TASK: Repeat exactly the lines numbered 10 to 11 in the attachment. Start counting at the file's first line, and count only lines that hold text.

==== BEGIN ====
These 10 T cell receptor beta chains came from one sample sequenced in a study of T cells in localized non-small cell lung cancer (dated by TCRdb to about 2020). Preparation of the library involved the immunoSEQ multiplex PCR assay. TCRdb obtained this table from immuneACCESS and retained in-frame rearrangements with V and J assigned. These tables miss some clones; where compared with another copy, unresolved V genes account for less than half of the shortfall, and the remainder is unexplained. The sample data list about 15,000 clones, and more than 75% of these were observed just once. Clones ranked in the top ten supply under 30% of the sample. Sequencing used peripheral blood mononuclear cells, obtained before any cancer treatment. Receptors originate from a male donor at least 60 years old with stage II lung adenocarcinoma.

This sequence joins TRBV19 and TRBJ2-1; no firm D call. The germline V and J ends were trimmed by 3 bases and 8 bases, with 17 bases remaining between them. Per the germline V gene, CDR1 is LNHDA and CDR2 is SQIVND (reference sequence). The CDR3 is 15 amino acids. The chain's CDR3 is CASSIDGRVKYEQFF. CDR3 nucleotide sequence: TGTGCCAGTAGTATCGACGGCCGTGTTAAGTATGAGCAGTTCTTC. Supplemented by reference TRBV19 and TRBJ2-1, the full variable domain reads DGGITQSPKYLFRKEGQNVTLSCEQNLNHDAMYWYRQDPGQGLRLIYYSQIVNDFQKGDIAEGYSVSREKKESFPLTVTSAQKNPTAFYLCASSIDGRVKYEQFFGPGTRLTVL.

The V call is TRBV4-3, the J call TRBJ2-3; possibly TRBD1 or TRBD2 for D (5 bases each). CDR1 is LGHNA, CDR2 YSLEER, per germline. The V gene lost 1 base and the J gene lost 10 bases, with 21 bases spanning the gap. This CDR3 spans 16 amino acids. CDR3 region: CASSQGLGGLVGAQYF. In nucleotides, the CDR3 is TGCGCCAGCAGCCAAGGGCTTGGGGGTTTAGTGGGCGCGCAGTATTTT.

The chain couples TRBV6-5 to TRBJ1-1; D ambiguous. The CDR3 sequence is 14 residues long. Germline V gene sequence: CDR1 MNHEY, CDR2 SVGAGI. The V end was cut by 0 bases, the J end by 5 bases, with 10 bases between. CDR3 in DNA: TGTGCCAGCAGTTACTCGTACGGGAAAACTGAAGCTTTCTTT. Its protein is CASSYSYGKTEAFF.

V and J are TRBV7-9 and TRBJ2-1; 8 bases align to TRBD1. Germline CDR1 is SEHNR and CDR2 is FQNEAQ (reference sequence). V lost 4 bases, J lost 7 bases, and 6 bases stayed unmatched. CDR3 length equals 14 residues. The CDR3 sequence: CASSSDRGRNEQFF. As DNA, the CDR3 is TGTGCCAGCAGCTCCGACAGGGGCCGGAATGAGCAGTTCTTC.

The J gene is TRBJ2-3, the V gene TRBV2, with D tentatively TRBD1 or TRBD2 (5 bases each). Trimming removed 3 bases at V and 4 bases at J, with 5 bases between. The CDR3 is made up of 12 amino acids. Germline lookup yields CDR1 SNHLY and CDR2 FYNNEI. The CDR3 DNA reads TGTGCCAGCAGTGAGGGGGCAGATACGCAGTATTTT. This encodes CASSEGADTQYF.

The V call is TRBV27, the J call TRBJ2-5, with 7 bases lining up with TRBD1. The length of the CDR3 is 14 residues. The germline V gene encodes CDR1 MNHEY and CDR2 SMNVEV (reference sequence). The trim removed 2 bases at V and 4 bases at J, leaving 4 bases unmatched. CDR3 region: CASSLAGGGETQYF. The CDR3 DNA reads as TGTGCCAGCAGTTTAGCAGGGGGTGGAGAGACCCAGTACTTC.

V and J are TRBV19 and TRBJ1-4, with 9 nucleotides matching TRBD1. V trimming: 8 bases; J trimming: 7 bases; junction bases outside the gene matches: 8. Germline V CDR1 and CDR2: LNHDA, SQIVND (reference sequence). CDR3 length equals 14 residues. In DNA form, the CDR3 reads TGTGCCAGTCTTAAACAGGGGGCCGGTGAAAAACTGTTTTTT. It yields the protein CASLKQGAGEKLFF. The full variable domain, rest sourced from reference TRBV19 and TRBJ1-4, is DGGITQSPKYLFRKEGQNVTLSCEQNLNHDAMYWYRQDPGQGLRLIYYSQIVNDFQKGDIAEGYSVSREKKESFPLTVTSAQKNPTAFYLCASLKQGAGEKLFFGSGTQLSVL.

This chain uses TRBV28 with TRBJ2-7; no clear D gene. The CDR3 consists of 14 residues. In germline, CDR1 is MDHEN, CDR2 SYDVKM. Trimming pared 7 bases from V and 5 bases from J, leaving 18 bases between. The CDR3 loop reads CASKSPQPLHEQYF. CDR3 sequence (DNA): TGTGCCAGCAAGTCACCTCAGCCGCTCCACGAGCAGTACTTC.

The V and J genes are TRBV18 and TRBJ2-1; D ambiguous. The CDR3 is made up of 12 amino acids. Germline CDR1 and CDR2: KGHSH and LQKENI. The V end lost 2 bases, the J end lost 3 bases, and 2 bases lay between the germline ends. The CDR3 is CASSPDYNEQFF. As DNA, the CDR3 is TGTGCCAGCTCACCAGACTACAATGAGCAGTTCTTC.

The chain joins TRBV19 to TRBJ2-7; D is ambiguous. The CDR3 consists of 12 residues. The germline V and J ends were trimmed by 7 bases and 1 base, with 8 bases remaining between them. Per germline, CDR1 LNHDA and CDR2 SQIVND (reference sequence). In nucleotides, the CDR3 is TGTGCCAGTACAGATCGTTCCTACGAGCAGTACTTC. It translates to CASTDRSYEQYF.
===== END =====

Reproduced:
The V and J genes are TRBV18 and TRBJ2-1; D ambiguous. The CDR3 is made up of 12 amino acids. Germline CDR1 and CDR2: KGHSH and LQKENI. The V end lost 2 bases, the J end lost 3 bases, and 2 bases lay between the germline ends. The CDR3 is CASSPDYNEQFF. As DNA, the CDR3 is TGTGCCAGCTCACCAGACTACAATGAGCAGTTCTTC.

The chain joins TRBV19 to TRBJ2-7; D is ambiguous. The CDR3 consists of 12 residues. The germline V and J ends were trimmed by 7 bases and 1 base, with 8 bases remaining between them. Per germline, CDR1 LNHDA and CDR2 SQIVND (reference sequence). In nucleotides, the CDR3 is TGTGCCAGTACAGATCGTTCCTACGAGCAGTACTTC. It translates to CASTDRSYEQYF.